No, Mr. Bond, I expect you to die
Movie watching usually requires a certain suspension of disbelief, and it’s safe to say James Bond movies require this more than most. Between the impossible gadgets and ludicrous doomsday plans, very few have ever stopped to consider the health risks of the James Bond universe.
Now, however, Bond, James Bond, has met his: Wouter Graumans, a graduate student in epidemiology from the Netherlands. During a foray to Burkina Faso to study infectious diseases, Mr. Graumans came down with a case of food poisoning, which led him to wonder how 007 is able to trot across this big world of ours without contracting so much as a sinus infection.
Because Mr. Graumans is a man of science and conviction, mere speculation wasn’t enough. He and a group of coauthorson the health risks of the James Bond universe.
Doing so required watching over 3,000 minutes of numerous movies and analyzing Bond’s 86 total trips to 46 different countries based on current Centers for Disease Control and Prevention advice for travel to those countries. Time which, the authors state in the abstract, “could easily have been spent on more pressing societal issues or forms of relaxation that are more acceptable in academic circles.”
Naturally, Mr. Bond’s line of work entails exposure to unpleasant things, such as poison, dehydration, heatstroke, and dangerous wildlife (everything from ticks to crocodiles), though oddly enough he never succumbs to any of it. He’s also curiously immune to hangovers, despite rarely drinking anything nonalcoholic. There are also less obvious risks: For one, 007 rarely washes his hands. During one movie, he handles raw chicken to lure away a pack of crocodiles but fails to wash his hands afterward, leaving him at risk for multiple food-borne illnesses.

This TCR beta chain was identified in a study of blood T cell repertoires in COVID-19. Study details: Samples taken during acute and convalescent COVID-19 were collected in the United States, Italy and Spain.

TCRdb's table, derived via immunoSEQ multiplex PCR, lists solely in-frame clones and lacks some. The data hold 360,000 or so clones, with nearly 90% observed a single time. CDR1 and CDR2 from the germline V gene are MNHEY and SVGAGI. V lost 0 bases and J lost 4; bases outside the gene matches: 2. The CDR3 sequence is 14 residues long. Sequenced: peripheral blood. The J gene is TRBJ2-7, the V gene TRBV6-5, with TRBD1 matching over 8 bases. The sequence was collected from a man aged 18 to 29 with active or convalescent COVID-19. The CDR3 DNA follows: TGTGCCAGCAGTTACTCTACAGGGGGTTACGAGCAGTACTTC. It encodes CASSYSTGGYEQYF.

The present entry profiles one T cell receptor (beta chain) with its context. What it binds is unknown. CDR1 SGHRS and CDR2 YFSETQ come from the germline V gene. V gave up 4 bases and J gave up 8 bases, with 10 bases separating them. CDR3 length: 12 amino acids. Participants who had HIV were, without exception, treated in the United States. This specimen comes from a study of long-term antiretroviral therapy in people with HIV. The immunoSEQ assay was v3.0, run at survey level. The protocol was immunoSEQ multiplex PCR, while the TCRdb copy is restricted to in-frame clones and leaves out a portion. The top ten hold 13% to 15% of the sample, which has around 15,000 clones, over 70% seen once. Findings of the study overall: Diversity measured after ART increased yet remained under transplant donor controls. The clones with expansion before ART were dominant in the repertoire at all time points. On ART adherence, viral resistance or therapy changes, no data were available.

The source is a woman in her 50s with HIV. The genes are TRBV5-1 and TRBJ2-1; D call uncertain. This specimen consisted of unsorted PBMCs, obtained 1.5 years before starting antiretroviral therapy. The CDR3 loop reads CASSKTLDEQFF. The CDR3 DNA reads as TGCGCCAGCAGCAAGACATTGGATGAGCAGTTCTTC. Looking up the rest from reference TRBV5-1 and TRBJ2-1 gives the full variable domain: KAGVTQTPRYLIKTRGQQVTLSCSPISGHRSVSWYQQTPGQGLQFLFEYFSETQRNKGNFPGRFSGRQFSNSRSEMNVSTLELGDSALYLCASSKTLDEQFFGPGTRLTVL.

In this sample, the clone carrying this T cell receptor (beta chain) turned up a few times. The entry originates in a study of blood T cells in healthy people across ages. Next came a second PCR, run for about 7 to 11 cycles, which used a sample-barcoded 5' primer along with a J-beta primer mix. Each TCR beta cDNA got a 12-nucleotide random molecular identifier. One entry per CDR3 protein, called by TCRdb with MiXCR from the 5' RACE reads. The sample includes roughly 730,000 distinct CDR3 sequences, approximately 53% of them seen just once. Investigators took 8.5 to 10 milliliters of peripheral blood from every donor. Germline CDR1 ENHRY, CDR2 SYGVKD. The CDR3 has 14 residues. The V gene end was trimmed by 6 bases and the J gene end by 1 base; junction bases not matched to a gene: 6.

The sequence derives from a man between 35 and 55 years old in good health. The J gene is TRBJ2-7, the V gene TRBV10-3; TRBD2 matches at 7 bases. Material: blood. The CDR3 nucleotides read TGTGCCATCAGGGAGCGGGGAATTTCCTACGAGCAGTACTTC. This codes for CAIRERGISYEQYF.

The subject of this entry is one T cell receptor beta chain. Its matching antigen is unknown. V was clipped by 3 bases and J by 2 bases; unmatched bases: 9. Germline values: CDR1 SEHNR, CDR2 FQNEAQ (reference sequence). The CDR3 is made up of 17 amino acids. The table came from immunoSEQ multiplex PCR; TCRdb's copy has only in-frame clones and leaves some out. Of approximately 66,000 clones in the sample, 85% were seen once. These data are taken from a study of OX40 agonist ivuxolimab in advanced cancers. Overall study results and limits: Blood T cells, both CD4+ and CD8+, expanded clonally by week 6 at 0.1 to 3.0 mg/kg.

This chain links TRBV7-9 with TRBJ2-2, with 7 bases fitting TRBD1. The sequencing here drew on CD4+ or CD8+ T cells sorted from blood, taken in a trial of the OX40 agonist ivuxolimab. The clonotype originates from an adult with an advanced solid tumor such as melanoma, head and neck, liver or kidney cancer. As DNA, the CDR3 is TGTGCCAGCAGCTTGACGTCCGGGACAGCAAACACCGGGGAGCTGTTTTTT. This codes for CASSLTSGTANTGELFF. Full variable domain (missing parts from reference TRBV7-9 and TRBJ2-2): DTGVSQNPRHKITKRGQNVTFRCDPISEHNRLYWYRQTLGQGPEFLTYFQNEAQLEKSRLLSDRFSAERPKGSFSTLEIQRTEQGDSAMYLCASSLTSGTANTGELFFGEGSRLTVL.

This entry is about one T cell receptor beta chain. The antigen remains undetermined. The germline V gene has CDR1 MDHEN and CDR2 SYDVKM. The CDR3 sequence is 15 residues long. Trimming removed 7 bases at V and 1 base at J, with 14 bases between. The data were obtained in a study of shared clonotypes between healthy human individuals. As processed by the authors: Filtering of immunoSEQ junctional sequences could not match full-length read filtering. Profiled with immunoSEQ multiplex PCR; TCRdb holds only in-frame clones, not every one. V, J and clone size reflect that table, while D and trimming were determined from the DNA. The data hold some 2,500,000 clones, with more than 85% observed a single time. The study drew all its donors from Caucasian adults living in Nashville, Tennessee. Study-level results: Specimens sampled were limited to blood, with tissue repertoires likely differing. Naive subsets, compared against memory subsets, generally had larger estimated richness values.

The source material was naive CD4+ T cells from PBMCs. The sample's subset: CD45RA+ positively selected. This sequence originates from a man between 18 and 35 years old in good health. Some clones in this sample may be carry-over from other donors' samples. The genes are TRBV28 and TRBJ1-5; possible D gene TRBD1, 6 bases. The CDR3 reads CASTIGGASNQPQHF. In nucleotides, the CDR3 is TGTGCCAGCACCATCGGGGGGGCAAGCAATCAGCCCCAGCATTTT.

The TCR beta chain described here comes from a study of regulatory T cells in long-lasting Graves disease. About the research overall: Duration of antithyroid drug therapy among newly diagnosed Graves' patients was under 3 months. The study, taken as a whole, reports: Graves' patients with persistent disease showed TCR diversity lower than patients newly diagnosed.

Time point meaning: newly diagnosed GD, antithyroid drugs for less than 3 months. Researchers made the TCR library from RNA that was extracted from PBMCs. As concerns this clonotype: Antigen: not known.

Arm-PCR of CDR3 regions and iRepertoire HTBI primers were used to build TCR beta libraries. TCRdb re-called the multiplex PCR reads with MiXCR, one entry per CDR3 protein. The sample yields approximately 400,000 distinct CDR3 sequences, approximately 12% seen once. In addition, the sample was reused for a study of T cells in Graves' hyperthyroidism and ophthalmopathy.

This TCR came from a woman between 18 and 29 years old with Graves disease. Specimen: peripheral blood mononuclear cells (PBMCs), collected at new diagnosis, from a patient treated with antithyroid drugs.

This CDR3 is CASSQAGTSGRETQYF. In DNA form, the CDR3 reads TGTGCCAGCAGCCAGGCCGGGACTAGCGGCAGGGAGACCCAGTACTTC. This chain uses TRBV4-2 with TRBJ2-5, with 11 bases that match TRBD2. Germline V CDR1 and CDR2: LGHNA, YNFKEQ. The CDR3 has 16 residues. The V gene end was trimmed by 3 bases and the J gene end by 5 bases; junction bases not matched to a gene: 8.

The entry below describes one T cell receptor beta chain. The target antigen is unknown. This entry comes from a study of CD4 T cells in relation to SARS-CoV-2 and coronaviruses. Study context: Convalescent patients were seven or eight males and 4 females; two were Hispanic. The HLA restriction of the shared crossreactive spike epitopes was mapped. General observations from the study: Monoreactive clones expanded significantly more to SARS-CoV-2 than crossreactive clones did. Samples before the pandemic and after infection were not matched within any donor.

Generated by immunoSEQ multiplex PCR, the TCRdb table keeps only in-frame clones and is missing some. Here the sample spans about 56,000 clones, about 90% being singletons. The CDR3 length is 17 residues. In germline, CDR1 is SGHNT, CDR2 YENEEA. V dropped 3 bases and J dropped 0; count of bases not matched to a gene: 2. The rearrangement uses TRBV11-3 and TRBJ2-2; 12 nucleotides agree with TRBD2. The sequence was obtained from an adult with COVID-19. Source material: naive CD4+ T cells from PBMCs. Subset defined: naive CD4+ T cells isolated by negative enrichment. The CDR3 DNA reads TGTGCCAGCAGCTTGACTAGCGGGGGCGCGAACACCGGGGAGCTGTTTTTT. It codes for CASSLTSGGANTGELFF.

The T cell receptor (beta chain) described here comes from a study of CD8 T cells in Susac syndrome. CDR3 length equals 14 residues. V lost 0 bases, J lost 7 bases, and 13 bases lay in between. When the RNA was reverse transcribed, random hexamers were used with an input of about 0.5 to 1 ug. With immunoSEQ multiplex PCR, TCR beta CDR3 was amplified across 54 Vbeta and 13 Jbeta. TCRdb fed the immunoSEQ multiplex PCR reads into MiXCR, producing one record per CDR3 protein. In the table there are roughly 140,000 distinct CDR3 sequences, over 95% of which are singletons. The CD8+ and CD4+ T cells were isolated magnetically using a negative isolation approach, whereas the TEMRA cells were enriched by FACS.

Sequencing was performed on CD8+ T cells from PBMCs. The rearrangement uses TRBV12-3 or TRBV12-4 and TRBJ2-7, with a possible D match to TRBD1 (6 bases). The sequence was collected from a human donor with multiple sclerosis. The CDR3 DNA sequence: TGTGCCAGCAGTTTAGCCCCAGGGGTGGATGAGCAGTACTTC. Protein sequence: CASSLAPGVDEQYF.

Of course, we must address the elephant in the bedroom: Mr. Bond’s numerous, er, encounters with women. One would imagine the biggest risk to those women would be from the various STDs that likely course through Bond’s body, but of the 27% who died shortly after … encountering … him, all involved violence, with disease playing no obvious role. Who knows, maybe he’s clean? Stranger things have happened.
The timing of this article may seem a bit suspicious. Was it a PR stunt by the studio? Rest assured, the authors addressed this, noting that they received no funding for the study, and that, “given the futility of its academic value, this is deemed entirely appropriate by all authors.” We love when a punchline writes itself.
How to see Atlanta on $688.35 a day
The world is always changing, so we have to change with it. This week, LOTME becomes a travel guide, and our first stop is the Big A, the Big Peach, Dogwood City, Empire City of the South, Wakanda.
There’s lots to do in Atlanta: Celebrate a World Series win, visit the College Football Hall of Fame or the World of Coca Cola, or take the Stranger Things/Upside Down film locations tour. Serious adventurers, however, get out of the city and go to Emory Decatur Hospital in – you guessed it – Decatur (: “Everything is Greater in Decatur”).
Find the emergency room and ask for Taylor Davis, who will be your personal guide. She’ll show you how to check in at the desk, sit in the waiting room for 7 hours, and then leave without seeing any medical personnel or receiving any sort of attention whatsoever. All the things she did when she went there in July for a head injury.
Ms. Davis: “I didn’t get my vitals taken, nobody called my name. I wasn’t seen at all.”
But wait! There’s more! By booking your trip through LOTMEgo* and using the code “Decatur,” you’ll get the Taylor Davis special, which includes a bill/cover charge for $688.35 from the hospital. An Emory Healthcare patient financial services employee told Ms. Davis that “you get charged before you are seen. Not for being seen.”
If all this has you ready to hop in your car (really?), then check out LOTMEgo* on Twittbook and InstaTok. You’ll also findand discounts on .
*Does not actually exist